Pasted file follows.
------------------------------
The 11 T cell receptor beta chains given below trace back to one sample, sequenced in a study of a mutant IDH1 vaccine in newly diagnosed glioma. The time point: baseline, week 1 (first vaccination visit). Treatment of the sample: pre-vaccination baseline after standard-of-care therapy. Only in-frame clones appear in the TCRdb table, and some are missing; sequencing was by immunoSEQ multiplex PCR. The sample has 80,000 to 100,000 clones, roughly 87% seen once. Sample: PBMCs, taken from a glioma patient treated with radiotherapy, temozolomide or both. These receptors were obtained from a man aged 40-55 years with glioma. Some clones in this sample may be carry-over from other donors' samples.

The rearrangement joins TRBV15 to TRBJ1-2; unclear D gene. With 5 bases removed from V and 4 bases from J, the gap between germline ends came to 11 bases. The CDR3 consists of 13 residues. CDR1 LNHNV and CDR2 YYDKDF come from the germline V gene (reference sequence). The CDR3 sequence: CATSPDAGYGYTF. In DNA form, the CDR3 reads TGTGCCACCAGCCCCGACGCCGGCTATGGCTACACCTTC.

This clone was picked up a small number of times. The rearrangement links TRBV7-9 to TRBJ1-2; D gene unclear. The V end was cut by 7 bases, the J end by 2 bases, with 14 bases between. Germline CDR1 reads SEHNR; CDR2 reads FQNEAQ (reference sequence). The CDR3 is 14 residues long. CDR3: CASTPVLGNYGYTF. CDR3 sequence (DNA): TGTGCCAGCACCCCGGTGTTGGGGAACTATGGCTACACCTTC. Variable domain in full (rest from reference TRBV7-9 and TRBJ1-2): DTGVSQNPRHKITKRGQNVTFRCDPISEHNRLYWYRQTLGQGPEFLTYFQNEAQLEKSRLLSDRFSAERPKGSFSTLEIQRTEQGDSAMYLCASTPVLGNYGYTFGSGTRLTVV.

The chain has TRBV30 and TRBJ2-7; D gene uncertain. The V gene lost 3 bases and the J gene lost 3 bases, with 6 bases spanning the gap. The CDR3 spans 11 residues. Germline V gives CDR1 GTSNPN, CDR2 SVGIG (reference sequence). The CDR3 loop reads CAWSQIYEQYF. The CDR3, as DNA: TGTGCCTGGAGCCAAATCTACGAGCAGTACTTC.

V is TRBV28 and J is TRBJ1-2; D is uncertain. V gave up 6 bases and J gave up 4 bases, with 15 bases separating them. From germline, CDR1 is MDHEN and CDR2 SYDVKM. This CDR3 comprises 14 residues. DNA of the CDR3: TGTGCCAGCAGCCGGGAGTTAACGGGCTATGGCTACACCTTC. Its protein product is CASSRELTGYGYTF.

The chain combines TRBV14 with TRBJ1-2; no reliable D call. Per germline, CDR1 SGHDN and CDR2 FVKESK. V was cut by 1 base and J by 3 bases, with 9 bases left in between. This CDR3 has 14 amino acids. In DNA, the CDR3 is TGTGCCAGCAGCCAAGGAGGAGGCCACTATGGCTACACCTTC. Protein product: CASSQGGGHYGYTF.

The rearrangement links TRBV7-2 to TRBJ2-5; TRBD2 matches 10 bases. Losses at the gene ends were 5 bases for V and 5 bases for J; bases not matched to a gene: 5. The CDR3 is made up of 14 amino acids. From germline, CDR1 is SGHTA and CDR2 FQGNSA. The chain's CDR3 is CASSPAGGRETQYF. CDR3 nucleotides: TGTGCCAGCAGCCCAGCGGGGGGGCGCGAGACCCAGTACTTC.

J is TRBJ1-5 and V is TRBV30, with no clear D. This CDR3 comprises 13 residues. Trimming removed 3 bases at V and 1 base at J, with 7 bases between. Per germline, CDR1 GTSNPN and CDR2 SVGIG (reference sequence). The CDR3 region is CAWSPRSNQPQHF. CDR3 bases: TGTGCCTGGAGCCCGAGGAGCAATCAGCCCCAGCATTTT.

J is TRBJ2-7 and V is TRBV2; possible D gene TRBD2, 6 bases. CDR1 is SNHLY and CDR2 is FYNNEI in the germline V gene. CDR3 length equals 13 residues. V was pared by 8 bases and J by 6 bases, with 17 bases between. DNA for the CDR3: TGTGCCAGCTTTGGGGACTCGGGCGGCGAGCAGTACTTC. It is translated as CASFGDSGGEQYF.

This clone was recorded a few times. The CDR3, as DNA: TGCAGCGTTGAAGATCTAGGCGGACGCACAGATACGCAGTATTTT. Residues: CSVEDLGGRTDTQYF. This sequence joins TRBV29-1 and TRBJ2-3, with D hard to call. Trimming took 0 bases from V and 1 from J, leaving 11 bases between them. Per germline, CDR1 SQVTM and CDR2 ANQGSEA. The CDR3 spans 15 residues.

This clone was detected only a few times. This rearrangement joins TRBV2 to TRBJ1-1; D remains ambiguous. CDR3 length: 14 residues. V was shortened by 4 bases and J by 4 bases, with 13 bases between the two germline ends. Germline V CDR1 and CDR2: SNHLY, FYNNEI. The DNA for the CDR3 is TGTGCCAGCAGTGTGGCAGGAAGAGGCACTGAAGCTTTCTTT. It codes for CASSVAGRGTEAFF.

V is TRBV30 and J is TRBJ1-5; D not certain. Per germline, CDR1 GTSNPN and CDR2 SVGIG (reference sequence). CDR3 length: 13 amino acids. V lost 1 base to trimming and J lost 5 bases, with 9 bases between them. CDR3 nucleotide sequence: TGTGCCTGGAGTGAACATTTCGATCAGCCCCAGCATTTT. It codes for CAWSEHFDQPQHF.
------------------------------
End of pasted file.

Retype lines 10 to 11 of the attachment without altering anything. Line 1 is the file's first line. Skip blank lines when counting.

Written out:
This clone was recorded a few times. The CDR3, as DNA: TGCAGCGTTGAAGATCTAGGCGGACGCACAGATACGCAGTATTTT. Residues: CSVEDLGGRTDTQYF. This sequence joins TRBV29-1 and TRBJ2-3, with D hard to call. Trimming took 0 bases from V and 1 from J, leaving 11 bases between them. Per germline, CDR1 SQVTM and CDR2 ANQGSEA. The CDR3 spans 15 residues.

This clone was detected only a few times. This rearrangement joins TRBV2 to TRBJ1-1; D remains ambiguous. CDR3 length: 14 residues. V was shortened by 4 bases and J by 4 bases, with 13 bases between the two germline ends. Germline V CDR1 and CDR2: SNHLY, FYNNEI. The DNA for the CDR3 is TGTGCCAGCAGTGTGGCAGGAAGAGGCACTGAAGCTTTCTTT. It codes for CASSVAGRGTEAFF.